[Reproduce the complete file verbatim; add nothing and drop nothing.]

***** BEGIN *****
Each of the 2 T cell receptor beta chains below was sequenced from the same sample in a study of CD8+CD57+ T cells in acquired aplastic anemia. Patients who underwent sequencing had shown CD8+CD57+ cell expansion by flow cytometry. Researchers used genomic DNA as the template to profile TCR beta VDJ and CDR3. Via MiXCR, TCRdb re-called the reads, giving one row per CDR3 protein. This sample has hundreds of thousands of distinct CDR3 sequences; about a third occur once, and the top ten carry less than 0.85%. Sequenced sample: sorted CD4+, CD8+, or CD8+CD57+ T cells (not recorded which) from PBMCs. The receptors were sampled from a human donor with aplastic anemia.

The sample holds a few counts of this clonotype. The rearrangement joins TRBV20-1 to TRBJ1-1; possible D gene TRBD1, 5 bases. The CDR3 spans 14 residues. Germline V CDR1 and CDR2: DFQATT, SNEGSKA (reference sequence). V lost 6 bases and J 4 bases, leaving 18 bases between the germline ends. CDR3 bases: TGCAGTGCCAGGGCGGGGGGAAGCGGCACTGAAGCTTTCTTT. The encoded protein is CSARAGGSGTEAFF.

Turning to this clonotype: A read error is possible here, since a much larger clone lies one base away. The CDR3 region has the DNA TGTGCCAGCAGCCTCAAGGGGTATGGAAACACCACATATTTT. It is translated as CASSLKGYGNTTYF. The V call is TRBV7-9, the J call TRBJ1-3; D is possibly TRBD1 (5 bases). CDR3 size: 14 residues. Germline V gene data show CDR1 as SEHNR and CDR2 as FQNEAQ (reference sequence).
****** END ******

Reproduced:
Each of the 2 T cell receptor beta chains below was sequenced from the same sample in a study of CD8+CD57+ T cells in acquired aplastic anemia. Patients who underwent sequencing had shown CD8+CD57+ cell expansion by flow cytometry. Researchers used genomic DNA as the template to profile TCR beta VDJ and CDR3. Via MiXCR, TCRdb re-called the reads, giving one row per CDR3 protein. This sample has hundreds of thousands of distinct CDR3 sequences; about a third occur once, and the top ten carry less than 0.85%. Sequenced sample: sorted CD4+, CD8+, or CD8+CD57+ T cells (not recorded which) from PBMCs. The receptors were sampled from a human donor with aplastic anemia.

The sample holds a few counts of this clonotype. The rearrangement joins TRBV20-1 to TRBJ1-1; possible D gene TRBD1, 5 bases. The CDR3 spans 14 residues. Germline V CDR1 and CDR2: DFQATT, SNEGSKA (reference sequence). V lost 6 bases and J 4 bases, leaving 18 bases between the germline ends. CDR3 bases: TGCAGTGCCAGGGCGGGGGGAAGCGGCACTGAAGCTTTCTTT. The encoded protein is CSARAGGSGTEAFF.

Turning to this clonotype: A read error is possible here, since a much larger clone lies one base away. The CDR3 region has the DNA TGTGCCAGCAGCCTCAAGGGGTATGGAAACACCACATATTTT. It is translated as CASSLKGYGNTTYF. The V call is TRBV7-9, the J call TRBJ1-3; D is possibly TRBD1 (5 bases). CDR3 size: 14 residues. Germline V gene data show CDR1 as SEHNR and CDR2 as FQNEAQ (reference sequence).